While summer is still here for a while, as a cottage owner now is a great time to get ready to make closing the place up in the fall easier. There’s always a lot to do when closing the cottage, and making the job as quick, simple and effective as possible is a good thing. When I began my cottaging career more than 50 years ago, most of the tips you’ll discover here hadn’t been thought of yet. And since things usually change slowly in the world of cottaging, too many cottage owners still struggle more than they need to.
Closing the Cottage: Easier Water System Management
Most cottages have water systems that need to be drained each fall. It’s a pain, but you’ve got to get the water out so it won’t freeze, expand and break pipes and the pump during winter. Draining in the fall is usually easier than what you need to do in the spring, though risky. If you don’t get all the water out, you could have plumbing repairs to do next spring. And even if you do get all the water out this fall, you still have to fill the system with water again next spring to get it working again. This is where two small modifications can help when it comes time for closing the cottage. Autumn is the ideal time to make them happen.
The fittings above allow compressed air to be added to a seasonal water system to blow all water out of pipes and fixtures. Note that the tire valve for blowing out the system with air is connected to a tap outlet with a female garden hose fitting. Do you have a small air compressor? Many people do these days, especially cottage owners who are into air nailers and power tools. And if you’re not, maybe your cottage neighbour has a compressor. Compressed air offers the fastest way to boost the speed and safety of your water system draining task. All you need is a few small fittings that allow air to be pumped into your pressure tank. Assemble fittings that allow air to be pumped into the tank through the drain tap, put about 10 psi of air into the tank, then open taps here and there one at a time until water stops coming out, leaving only a flow of air.
Closing the Cottage: Make Priming Easier
Of all the cottage chores out there, filling the water system to get it going in the spring is usually the most frustrating. Any experienced cottage owner knows this. The refilling operation is called priming, but it doesn’t have to be a headache. Add a few fittings to your water system now that it’s drained, and you’ll have a much easier time next spring.
The drawing below shows how to use simple plumbing fittings to allow your cottage water system to be primed from the lake side. By pushing water up from the end of the intake line, instead of hauling water up from the lake by hand in buckets and dribbling it down into the pump from inside the cottage, you’ll enjoy a much less frustrating time when you fire up the system in spring.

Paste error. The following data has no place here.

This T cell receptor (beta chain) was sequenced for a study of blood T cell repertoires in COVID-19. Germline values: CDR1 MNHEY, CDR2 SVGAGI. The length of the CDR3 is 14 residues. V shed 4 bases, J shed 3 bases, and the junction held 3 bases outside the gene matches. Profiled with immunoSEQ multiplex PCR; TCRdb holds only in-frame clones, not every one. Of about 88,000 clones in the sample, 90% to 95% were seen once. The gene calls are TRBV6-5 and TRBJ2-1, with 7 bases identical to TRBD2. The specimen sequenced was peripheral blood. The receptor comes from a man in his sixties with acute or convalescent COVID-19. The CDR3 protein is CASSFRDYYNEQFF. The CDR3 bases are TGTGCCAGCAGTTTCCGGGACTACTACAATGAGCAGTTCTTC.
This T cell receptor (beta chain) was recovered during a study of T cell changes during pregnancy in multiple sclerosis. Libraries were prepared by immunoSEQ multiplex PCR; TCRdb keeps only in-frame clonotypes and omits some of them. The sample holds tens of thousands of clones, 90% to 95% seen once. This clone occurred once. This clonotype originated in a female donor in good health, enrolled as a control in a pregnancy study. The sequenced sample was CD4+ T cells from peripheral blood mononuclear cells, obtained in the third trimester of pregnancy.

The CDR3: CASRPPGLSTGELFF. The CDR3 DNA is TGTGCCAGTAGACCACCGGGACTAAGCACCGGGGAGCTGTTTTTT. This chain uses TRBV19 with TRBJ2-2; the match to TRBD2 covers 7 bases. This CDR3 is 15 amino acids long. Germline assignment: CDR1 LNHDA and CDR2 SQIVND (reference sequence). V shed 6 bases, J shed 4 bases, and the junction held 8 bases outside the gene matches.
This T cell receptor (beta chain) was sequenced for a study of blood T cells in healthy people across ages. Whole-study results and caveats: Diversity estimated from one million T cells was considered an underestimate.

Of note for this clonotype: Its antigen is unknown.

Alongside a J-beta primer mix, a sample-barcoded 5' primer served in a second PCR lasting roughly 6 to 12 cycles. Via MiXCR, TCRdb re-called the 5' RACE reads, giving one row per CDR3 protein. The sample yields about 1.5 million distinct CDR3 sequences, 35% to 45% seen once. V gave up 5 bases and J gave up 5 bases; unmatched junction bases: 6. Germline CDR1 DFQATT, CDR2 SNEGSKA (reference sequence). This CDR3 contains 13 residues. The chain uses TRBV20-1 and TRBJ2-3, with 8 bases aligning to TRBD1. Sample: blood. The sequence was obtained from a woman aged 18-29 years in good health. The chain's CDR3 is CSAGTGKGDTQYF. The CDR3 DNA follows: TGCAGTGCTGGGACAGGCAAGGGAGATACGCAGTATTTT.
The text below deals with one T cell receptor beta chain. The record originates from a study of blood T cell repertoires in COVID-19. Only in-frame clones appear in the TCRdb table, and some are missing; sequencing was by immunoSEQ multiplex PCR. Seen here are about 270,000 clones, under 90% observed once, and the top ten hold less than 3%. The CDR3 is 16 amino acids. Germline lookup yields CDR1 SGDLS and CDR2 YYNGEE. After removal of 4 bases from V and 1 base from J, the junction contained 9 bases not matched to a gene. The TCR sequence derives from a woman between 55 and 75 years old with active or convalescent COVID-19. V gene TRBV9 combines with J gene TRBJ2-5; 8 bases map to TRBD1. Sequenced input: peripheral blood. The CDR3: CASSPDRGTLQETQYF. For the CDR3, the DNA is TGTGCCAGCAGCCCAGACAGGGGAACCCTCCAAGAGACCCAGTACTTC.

I first designed and installed this system in the mid-1990s, and the whole thing depends on a simple hand pump for pushing water up from the lake. The best I’ve found so far is called the Guzzler. It’s designed for use in boats so you can buy these pumps and find replacement parts at cottage country marinas.
Click below for a video tour of how this priming system works.
Closing the Cottage: Beating Mold, Mildew & Mustiness
Cottages have a reputation for being musty, and it’s no surprise why. Stagnant air coupled with wide interior temperature swings over fall, winter and spring are common realities in almost all cottages and they can cause interior relative humidity levels to spike sky high. What else can you expect in a building that’s shut up tightly for 5 or 6 months a year, all while experiencing 40ºC temperature swings during that time? To understand why this leads to mold and mustiness, you need to understand a bit of physics.
The relative humidity of air is related to temperature. That’s why they call it relative humidity. The cooler the air gets, the less moisture it can hold and the higher relative humidity levels rise. Here’s how it plays out when closing your cottage . . .
Let’s say it’s 60ºF (about 15ºC) inside your place the day you close things up for the winter, and the air has 50% relative humidity. As fall moves into winter, things get cooler and cooler indoors. By the time interior temperatures in your cottage drop to 40ºF (about 5ºC), relative humidity has risen to 100%. This is called the dew point. Any further drop in temperatures (and of course there will be plenty as winter unfolds) will result in microscopic droplets of liquid moisture appearing out of nowhere on various surfaces. This is condensation and it’ll also happen inside drawers, closets and cupboards. This seasonal drop in temperature coupled with the necessary fact that your cottage must remain closed and unventilated all winter long is why mold, mildew and mustiness is such a common cottage problem. The real solution involves removing moisture from the air, but you need to do it differently than in any other situation. It’s simply impossible to combat interior cottage moisture the same way you’d do it at your year-round home.